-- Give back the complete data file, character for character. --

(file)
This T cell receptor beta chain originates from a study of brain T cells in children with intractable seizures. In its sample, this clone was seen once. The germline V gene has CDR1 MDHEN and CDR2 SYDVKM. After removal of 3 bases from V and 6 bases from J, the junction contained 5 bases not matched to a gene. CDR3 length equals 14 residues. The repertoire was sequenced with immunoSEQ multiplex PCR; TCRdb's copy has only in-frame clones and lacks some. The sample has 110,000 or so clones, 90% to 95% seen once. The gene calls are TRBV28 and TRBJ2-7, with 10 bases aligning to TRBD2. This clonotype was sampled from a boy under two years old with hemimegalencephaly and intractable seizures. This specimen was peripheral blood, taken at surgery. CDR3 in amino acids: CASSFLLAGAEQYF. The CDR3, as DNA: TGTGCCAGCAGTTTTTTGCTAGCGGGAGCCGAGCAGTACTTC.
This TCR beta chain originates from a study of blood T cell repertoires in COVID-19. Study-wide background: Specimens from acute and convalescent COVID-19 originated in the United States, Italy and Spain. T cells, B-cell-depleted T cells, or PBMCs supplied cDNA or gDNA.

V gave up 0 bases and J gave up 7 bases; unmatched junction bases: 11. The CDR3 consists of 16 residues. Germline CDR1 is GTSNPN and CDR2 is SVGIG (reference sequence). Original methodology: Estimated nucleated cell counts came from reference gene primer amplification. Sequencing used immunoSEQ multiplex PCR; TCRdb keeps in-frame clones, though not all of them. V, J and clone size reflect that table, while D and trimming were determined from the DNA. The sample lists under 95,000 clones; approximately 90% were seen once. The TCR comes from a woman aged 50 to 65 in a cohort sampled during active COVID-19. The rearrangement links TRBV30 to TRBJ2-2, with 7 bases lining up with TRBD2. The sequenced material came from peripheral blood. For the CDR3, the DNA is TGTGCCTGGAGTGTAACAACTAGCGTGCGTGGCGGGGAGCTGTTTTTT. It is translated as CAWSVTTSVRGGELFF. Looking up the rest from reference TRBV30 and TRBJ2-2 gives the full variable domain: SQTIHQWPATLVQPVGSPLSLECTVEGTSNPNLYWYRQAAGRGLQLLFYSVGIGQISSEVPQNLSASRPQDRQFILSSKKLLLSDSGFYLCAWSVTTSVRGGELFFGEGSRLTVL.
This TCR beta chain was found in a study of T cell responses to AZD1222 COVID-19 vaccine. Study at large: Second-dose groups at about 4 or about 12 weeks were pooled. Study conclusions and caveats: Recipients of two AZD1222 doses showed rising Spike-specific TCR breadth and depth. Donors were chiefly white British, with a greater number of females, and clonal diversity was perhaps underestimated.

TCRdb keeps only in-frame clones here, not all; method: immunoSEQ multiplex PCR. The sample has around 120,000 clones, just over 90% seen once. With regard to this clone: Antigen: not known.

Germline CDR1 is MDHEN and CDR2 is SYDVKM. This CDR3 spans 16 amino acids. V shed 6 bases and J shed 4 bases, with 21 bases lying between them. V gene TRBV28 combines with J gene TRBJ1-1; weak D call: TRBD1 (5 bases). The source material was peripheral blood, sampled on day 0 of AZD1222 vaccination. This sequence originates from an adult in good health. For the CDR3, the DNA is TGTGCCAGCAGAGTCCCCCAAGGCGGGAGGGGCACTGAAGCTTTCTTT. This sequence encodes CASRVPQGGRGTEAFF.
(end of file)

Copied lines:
This T cell receptor beta chain originates from a study of brain T cells in children with intractable seizures. In its sample, this clone was seen once. The germline V gene has CDR1 MDHEN and CDR2 SYDVKM. After removal of 3 bases from V and 6 bases from J, the junction contained 5 bases not matched to a gene. CDR3 length equals 14 residues. The repertoire was sequenced with immunoSEQ multiplex PCR; TCRdb's copy has only in-frame clones and lacks some. The sample has 110,000 or so clones, 90% to 95% seen once. The gene calls are TRBV28 and TRBJ2-7, with 10 bases aligning to TRBD2. This clonotype was sampled from a boy under two years old with hemimegalencephaly and intractable seizures. This specimen was peripheral blood, taken at surgery. CDR3 in amino acids: CASSFLLAGAEQYF. The CDR3, as DNA: TGTGCCAGCAGTTTTTTGCTAGCGGGAGCCGAGCAGTACTTC.
This TCR beta chain originates from a study of blood T cell repertoires in COVID-19. Study-wide background: Specimens from acute and convalescent COVID-19 originated in the United States, Italy and Spain. T cells, B-cell-depleted T cells, or PBMCs supplied cDNA or gDNA.

V gave up 0 bases and J gave up 7 bases; unmatched junction bases: 11. The CDR3 consists of 16 residues. Germline CDR1 is GTSNPN and CDR2 is SVGIG (reference sequence). Original methodology: Estimated nucleated cell counts came from reference gene primer amplification. Sequencing used immunoSEQ multiplex PCR; TCRdb keeps in-frame clones, though not all of them. V, J and clone size reflect that table, while D and trimming were determined from the DNA. The sample lists under 95,000 clones; approximately 90% were seen once. The TCR comes from a woman aged 50 to 65 in a cohort sampled during active COVID-19. The rearrangement links TRBV30 to TRBJ2-2, with 7 bases lining up with TRBD2. The sequenced material came from peripheral blood. For the CDR3, the DNA is TGTGCCTGGAGTGTAACAACTAGCGTGCGTGGCGGGGAGCTGTTTTTT. It is translated as CAWSVTTSVRGGELFF. Looking up the rest from reference TRBV30 and TRBJ2-2 gives the full variable domain: SQTIHQWPATLVQPVGSPLSLECTVEGTSNPNLYWYRQAAGRGLQLLFYSVGIGQISSEVPQNLSASRPQDRQFILSSKKLLLSDSGFYLCAWSVTTSVRGGELFFGEGSRLTVL.
This TCR beta chain was found in a study of T cell responses to AZD1222 COVID-19 vaccine. Study at large: Second-dose groups at about 4 or about 12 weeks were pooled. Study conclusions and caveats: Recipients of two AZD1222 doses showed rising Spike-specific TCR breadth and depth. Donors were chiefly white British, with a greater number of females, and clonal diversity was perhaps underestimated.

TCRdb keeps only in-frame clones here, not all; method: immunoSEQ multiplex PCR. The sample has around 120,000 clones, just over 90% seen once. With regard to this clone: Antigen: not known.

Germline CDR1 is MDHEN and CDR2 is SYDVKM. This CDR3 spans 16 amino acids. V shed 6 bases and J shed 4 bases, with 21 bases lying between them. V gene TRBV28 combines with J gene TRBJ1-1; weak D call: TRBD1 (5 bases). The source material was peripheral blood, sampled on day 0 of AZD1222 vaccination. This sequence originates from an adult in good health. For the CDR3, the DNA is TGTGCCAGCAGAGTCCCCCAAGGCGGGAGGGGCACTGAAGCTTTCTTT. This sequence encodes CASRVPQGGRGTEAFF.